TOYOTA Camry 2AR-FXE Engine DAA-AVV50
TOYOTA Camry 2AR-FXE Engine
|Engine type||-In-line 4-cylinder, DOHC||In-line 4-cylinder, DOHC||*In-line 4-cylinder, DOHC|
|Max. output kW(PS)/r.p.m.||/160/5700||160/5700||8/160/5700|
The Camry is one of the most popular Toyota models out there.
If you’re looking to buy a used midsize sedan, the XV50 generation
equipped with the reliable and efficient 178-hp four-cylinder
deserves serious consideration. However, even a used Toyota is not
bulletproof, so here are a few things you should check before sealing the deal.
Introduced in 2011, the XV50 (seventh-gen in the U.S.) Camry
received many upgrades over the previous generation.
The exterior is not fundamentally changed, although there
are some clearly noticeable differences. Most major changes are
related to the interior, which was completely redesigned.
This Camry received a facelift in 2014 for the 2015 model year,
updating most of the exterior panels and making the car look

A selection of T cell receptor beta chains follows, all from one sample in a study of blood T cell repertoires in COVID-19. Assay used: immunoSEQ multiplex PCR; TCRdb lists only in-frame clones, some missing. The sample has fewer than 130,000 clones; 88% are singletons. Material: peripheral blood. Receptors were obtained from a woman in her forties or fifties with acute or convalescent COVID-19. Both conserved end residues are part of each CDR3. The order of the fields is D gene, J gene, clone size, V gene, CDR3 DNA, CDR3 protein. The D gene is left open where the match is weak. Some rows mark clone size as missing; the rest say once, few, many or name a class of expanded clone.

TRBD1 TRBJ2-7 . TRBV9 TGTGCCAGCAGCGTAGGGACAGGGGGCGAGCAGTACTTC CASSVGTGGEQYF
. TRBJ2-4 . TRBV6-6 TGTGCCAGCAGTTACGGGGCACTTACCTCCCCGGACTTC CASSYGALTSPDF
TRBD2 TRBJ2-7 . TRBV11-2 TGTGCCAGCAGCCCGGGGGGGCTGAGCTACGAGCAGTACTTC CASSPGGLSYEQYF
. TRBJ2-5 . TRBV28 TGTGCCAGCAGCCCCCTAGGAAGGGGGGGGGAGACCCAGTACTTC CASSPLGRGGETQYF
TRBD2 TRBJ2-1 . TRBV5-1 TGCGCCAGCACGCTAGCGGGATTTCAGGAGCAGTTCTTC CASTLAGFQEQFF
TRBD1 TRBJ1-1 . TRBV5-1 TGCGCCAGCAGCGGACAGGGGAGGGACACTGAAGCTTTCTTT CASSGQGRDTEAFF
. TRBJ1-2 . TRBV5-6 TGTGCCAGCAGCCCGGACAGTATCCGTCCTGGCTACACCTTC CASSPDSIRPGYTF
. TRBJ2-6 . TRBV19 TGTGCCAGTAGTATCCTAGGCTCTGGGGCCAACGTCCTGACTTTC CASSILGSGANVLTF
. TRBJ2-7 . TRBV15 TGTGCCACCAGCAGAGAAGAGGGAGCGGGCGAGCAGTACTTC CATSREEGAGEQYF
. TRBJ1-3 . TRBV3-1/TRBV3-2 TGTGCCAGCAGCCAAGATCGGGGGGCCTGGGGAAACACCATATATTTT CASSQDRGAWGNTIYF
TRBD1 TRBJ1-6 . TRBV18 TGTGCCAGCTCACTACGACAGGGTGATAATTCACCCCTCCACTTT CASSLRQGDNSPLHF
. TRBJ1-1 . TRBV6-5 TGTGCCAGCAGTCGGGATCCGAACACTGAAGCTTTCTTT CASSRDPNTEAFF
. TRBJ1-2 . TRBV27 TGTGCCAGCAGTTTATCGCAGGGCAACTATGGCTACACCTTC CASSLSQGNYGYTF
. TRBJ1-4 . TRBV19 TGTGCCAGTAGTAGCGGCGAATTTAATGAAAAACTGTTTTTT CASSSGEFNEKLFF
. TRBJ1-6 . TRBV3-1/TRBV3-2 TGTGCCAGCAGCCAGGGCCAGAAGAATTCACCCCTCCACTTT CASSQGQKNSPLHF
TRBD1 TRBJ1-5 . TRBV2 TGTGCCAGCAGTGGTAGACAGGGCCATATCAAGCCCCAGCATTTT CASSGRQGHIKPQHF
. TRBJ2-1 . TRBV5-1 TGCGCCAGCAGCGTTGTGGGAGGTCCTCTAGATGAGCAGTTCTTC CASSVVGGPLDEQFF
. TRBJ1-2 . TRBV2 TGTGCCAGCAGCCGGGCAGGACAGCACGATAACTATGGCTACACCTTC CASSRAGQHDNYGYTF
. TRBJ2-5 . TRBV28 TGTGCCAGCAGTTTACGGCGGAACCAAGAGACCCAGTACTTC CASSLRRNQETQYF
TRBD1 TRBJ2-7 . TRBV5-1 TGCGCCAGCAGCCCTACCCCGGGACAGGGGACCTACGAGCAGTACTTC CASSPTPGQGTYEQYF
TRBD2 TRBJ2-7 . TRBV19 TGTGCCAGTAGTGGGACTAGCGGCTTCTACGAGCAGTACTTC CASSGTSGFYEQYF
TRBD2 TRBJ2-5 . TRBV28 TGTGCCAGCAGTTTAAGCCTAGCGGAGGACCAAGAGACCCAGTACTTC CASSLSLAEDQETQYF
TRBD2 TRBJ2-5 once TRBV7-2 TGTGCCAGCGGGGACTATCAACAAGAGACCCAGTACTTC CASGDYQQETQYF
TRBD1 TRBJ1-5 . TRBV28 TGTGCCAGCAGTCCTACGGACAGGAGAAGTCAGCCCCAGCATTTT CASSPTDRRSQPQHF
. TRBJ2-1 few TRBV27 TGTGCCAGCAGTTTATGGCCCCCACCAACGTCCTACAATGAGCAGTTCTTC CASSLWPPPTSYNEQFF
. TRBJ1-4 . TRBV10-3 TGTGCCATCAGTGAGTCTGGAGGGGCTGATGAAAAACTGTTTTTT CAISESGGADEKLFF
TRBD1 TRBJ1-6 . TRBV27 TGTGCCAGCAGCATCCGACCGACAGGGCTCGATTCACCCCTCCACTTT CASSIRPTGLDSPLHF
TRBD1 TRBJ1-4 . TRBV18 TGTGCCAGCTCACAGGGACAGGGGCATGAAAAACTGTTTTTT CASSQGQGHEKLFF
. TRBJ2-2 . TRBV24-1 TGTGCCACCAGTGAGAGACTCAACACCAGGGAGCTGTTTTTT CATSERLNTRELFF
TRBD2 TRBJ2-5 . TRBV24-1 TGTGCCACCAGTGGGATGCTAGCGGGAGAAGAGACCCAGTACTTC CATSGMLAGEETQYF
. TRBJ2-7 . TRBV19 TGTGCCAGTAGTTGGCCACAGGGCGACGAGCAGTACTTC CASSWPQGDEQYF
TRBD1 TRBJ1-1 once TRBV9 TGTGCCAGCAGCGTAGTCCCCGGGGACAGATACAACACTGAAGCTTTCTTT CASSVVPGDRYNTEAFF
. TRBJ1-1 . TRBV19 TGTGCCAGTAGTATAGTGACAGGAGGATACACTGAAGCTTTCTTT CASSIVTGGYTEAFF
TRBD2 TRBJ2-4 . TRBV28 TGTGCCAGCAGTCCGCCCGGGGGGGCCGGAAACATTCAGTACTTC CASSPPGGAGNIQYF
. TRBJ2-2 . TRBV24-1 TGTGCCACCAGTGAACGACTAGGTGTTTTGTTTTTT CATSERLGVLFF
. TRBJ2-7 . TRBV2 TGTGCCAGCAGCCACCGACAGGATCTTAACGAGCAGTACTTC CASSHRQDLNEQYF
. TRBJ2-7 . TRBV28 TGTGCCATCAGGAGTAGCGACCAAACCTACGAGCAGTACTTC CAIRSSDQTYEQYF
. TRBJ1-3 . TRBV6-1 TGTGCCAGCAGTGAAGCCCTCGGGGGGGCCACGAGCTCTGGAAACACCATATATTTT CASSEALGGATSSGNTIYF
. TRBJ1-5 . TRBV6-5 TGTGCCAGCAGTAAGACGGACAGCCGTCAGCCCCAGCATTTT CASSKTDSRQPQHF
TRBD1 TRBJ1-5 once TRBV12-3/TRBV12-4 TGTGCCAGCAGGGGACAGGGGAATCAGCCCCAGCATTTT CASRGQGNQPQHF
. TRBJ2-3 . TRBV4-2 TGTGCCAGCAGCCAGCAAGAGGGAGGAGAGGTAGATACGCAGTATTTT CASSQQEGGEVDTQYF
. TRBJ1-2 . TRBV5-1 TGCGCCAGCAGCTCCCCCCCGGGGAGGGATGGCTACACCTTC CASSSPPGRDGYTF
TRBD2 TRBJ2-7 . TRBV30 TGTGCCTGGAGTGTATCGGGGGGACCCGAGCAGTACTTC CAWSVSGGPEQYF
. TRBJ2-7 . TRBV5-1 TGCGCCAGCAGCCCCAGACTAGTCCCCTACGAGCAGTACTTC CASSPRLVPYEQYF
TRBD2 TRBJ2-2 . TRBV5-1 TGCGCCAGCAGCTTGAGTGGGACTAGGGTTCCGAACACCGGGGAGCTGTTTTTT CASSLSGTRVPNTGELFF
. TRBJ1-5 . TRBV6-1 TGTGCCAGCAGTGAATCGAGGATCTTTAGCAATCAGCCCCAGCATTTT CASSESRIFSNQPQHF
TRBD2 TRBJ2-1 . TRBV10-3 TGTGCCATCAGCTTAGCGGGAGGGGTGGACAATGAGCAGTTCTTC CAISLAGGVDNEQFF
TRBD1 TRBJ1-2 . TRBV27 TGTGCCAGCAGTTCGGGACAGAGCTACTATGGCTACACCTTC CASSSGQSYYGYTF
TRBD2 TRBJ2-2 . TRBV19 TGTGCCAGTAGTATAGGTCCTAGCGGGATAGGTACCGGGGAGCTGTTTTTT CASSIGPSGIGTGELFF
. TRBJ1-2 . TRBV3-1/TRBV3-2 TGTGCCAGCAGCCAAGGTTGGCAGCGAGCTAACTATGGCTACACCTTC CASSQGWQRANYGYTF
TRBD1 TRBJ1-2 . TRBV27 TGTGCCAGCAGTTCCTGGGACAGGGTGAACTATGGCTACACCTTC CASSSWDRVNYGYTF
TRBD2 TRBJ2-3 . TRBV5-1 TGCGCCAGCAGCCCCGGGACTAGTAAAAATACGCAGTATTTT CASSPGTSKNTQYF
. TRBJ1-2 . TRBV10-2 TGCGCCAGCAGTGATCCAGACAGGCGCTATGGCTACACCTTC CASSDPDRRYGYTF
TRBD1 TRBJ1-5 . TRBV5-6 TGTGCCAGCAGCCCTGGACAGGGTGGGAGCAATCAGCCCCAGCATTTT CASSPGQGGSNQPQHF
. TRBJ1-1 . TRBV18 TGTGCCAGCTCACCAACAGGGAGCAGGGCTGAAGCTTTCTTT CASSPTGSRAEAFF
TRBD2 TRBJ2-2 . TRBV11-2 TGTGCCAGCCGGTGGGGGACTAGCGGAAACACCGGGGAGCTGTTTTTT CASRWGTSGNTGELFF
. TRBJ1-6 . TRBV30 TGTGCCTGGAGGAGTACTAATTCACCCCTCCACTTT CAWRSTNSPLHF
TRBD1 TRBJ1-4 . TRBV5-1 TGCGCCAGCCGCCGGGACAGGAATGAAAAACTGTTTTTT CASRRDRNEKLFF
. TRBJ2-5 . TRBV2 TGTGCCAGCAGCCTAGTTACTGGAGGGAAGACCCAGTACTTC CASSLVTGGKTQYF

much more modern.
So, why should you buy one? Well, it’s almost twice as cheap as a new,
current-generation model, it has a spacious interior, it handles great,
and it’s fitted with a reliable and fuel-efficient 2.5-liter 2AR-FE four-cylinder.
However, depending on how the previous owner (or owners) used and
maintained the car, several issues can occur with this engine.
Early models built in 2011 and 2012 had some issues with timing gears, resulting in some annoying rattle noises for about five seconds on cold startups. These noises are an indication that those components are about to fail, and you should keep in mind that this is a medium-cost repair.
Checking this might prove difficult, but you can ask the owner to meet in the morning while the engine is cold to see if these noises occur.
If he or she refuses, it should raise some questions, but if no other issues occur and you like the car, you should ask the mechanic to thoroughly check the timing gears when you take it for a pre-purchase inspection.
Another component that might be responsible for an annoyingly loud squealing noise is the drive belt tensioner pulley. It can be heard at all times when the engine is running, and it tends to increase in intensity at higher RPMs. It is not a serious issue and won’t be that expensive to fix but it’s one you should pay attention to.
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